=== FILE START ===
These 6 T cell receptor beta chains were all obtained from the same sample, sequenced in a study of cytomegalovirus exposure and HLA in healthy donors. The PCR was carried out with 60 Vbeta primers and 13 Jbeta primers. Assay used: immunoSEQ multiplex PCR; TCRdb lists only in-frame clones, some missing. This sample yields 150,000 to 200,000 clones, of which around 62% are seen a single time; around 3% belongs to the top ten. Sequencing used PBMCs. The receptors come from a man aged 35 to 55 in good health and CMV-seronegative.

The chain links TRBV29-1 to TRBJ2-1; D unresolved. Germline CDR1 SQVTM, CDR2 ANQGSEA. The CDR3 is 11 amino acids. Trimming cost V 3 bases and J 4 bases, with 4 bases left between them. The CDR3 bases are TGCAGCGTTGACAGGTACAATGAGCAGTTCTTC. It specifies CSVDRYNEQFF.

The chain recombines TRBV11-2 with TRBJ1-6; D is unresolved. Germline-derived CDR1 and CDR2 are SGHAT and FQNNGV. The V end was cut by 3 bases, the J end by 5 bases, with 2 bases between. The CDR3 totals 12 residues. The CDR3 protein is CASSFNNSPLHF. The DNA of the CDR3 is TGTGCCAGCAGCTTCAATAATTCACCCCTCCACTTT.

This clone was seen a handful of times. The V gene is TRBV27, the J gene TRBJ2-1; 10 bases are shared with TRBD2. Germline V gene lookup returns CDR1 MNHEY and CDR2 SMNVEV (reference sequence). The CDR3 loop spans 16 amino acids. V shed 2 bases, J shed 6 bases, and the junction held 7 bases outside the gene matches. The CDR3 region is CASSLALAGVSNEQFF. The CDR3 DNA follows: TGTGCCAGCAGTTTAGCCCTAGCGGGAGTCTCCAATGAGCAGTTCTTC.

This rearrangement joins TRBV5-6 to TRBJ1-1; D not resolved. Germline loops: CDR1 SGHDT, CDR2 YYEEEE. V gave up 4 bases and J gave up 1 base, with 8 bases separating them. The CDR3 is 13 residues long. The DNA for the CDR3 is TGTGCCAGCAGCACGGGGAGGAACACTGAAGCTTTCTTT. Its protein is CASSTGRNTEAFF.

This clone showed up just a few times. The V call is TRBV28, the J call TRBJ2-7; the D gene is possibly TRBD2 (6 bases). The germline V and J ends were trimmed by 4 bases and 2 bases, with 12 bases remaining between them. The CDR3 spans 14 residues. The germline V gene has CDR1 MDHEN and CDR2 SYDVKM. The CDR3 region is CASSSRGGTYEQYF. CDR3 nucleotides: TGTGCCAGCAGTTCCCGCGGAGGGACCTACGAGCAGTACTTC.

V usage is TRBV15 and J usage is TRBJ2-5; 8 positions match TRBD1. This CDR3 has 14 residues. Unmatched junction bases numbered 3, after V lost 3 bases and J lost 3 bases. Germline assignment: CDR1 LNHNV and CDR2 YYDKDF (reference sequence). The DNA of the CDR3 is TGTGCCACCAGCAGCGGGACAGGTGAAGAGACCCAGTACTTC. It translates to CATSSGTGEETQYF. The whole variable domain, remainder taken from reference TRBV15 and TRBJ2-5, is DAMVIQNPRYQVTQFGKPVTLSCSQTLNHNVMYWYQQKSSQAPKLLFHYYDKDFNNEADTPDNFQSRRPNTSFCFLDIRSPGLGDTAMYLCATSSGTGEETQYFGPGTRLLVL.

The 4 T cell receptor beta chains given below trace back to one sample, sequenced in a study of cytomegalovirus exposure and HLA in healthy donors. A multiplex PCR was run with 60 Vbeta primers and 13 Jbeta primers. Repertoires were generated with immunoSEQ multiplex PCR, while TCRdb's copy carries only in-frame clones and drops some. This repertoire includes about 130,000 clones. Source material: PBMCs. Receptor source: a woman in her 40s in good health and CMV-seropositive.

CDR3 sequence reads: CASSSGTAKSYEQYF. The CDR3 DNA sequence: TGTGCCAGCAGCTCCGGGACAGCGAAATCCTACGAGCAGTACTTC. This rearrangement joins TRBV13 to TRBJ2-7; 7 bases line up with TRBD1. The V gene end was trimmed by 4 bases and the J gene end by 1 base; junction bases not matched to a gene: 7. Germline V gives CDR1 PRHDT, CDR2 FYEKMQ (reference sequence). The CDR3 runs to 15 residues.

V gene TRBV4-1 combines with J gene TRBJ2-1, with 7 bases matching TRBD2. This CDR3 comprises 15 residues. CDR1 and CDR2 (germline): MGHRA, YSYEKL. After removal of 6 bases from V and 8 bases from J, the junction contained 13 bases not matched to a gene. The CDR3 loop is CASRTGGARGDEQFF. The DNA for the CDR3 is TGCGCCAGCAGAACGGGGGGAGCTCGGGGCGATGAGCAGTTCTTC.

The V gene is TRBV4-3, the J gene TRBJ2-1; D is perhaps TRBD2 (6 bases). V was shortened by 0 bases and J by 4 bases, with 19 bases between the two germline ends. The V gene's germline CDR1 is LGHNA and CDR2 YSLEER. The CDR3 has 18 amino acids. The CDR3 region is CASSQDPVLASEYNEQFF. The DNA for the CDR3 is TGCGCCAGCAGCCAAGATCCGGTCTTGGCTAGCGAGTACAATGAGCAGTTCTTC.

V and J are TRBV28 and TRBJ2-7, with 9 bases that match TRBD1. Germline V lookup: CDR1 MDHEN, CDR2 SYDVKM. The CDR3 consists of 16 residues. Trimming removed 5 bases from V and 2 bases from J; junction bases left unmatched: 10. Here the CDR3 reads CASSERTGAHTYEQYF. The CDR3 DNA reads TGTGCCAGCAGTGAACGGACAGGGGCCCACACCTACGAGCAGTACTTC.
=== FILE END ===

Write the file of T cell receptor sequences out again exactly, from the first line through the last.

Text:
These 6 T cell receptor beta chains were all obtained from the same sample, sequenced in a study of cytomegalovirus exposure and HLA in healthy donors. The PCR was carried out with 60 Vbeta primers and 13 Jbeta primers. Assay used: immunoSEQ multiplex PCR; TCRdb lists only in-frame clones, some missing. This sample yields 150,000 to 200,000 clones, of which around 62% are seen a single time; around 3% belongs to the top ten. Sequencing used PBMCs. The receptors come from a man aged 35 to 55 in good health and CMV-seronegative.

The chain links TRBV29-1 to TRBJ2-1; D unresolved. Germline CDR1 SQVTM, CDR2 ANQGSEA. The CDR3 is 11 amino acids. Trimming cost V 3 bases and J 4 bases, with 4 bases left between them. The CDR3 bases are TGCAGCGTTGACAGGTACAATGAGCAGTTCTTC. It specifies CSVDRYNEQFF.

The chain recombines TRBV11-2 with TRBJ1-6; D is unresolved. Germline-derived CDR1 and CDR2 are SGHAT and FQNNGV. The V end was cut by 3 bases, the J end by 5 bases, with 2 bases between. The CDR3 totals 12 residues. The CDR3 protein is CASSFNNSPLHF. The DNA of the CDR3 is TGTGCCAGCAGCTTCAATAATTCACCCCTCCACTTT.

This clone was seen a handful of times. The V gene is TRBV27, the J gene TRBJ2-1; 10 bases are shared with TRBD2. Germline V gene lookup returns CDR1 MNHEY and CDR2 SMNVEV (reference sequence). The CDR3 loop spans 16 amino acids. V shed 2 bases, J shed 6 bases, and the junction held 7 bases outside the gene matches. The CDR3 region is CASSLALAGVSNEQFF. The CDR3 DNA follows: TGTGCCAGCAGTTTAGCCCTAGCGGGAGTCTCCAATGAGCAGTTCTTC.

This rearrangement joins TRBV5-6 to TRBJ1-1; D not resolved. Germline loops: CDR1 SGHDT, CDR2 YYEEEE. V gave up 4 bases and J gave up 1 base, with 8 bases separating them. The CDR3 is 13 residues long. The DNA for the CDR3 is TGTGCCAGCAGCACGGGGAGGAACACTGAAGCTTTCTTT. Its protein is CASSTGRNTEAFF.

This clone showed up just a few times. The V call is TRBV28, the J call TRBJ2-7; the D gene is possibly TRBD2 (6 bases). The germline V and J ends were trimmed by 4 bases and 2 bases, with 12 bases remaining between them. The CDR3 spans 14 residues. The germline V gene has CDR1 MDHEN and CDR2 SYDVKM. The CDR3 region is CASSSRGGTYEQYF. CDR3 nucleotides: TGTGCCAGCAGTTCCCGCGGAGGGACCTACGAGCAGTACTTC.

V usage is TRBV15 and J usage is TRBJ2-5; 8 positions match TRBD1. This CDR3 has 14 residues. Unmatched junction bases numbered 3, after V lost 3 bases and J lost 3 bases. Germline assignment: CDR1 LNHNV and CDR2 YYDKDF (reference sequence). The DNA of the CDR3 is TGTGCCACCAGCAGCGGGACAGGTGAAGAGACCCAGTACTTC. It translates to CATSSGTGEETQYF. The whole variable domain, remainder taken from reference TRBV15 and TRBJ2-5, is DAMVIQNPRYQVTQFGKPVTLSCSQTLNHNVMYWYQQKSSQAPKLLFHYYDKDFNNEADTPDNFQSRRPNTSFCFLDIRSPGLGDTAMYLCATSSGTGEETQYFGPGTRLLVL.

The 4 T cell receptor beta chains given below trace back to one sample, sequenced in a study of cytomegalovirus exposure and HLA in healthy donors. A multiplex PCR was run with 60 Vbeta primers and 13 Jbeta primers. Repertoires were generated with immunoSEQ multiplex PCR, while TCRdb's copy carries only in-frame clones and drops some. This repertoire includes about 130,000 clones. Source material: PBMCs. Receptor source: a woman in her 40s in good health and CMV-seropositive.

CDR3 sequence reads: CASSSGTAKSYEQYF. The CDR3 DNA sequence: TGTGCCAGCAGCTCCGGGACAGCGAAATCCTACGAGCAGTACTTC. This rearrangement joins TRBV13 to TRBJ2-7; 7 bases line up with TRBD1. The V gene end was trimmed by 4 bases and the J gene end by 1 base; junction bases not matched to a gene: 7. Germline V gives CDR1 PRHDT, CDR2 FYEKMQ (reference sequence). The CDR3 runs to 15 residues.

V gene TRBV4-1 combines with J gene TRBJ2-1, with 7 bases matching TRBD2. This CDR3 comprises 15 residues. CDR1 and CDR2 (germline): MGHRA, YSYEKL. After removal of 6 bases from V and 8 bases from J, the junction contained 13 bases not matched to a gene. The CDR3 loop is CASRTGGARGDEQFF. The DNA for the CDR3 is TGCGCCAGCAGAACGGGGGGAGCTCGGGGCGATGAGCAGTTCTTC.

The V gene is TRBV4-3, the J gene TRBJ2-1; D is perhaps TRBD2 (6 bases). V was shortened by 0 bases and J by 4 bases, with 19 bases between the two germline ends. The V gene's germline CDR1 is LGHNA and CDR2 YSLEER. The CDR3 has 18 amino acids. The CDR3 region is CASSQDPVLASEYNEQFF. The DNA for the CDR3 is TGCGCCAGCAGCCAAGATCCGGTCTTGGCTAGCGAGTACAATGAGCAGTTCTTC.

V and J are TRBV28 and TRBJ2-7, with 9 bases that match TRBD1. Germline V lookup: CDR1 MDHEN, CDR2 SYDVKM. The CDR3 consists of 16 residues. Trimming removed 5 bases from V and 2 bases from J; junction bases left unmatched: 10. Here the CDR3 reads CASSERTGAHTYEQYF. The CDR3 DNA reads TGTGCCAGCAGTGAACGGACAGGGGCCCACACCTACGAGCAGTACTTC.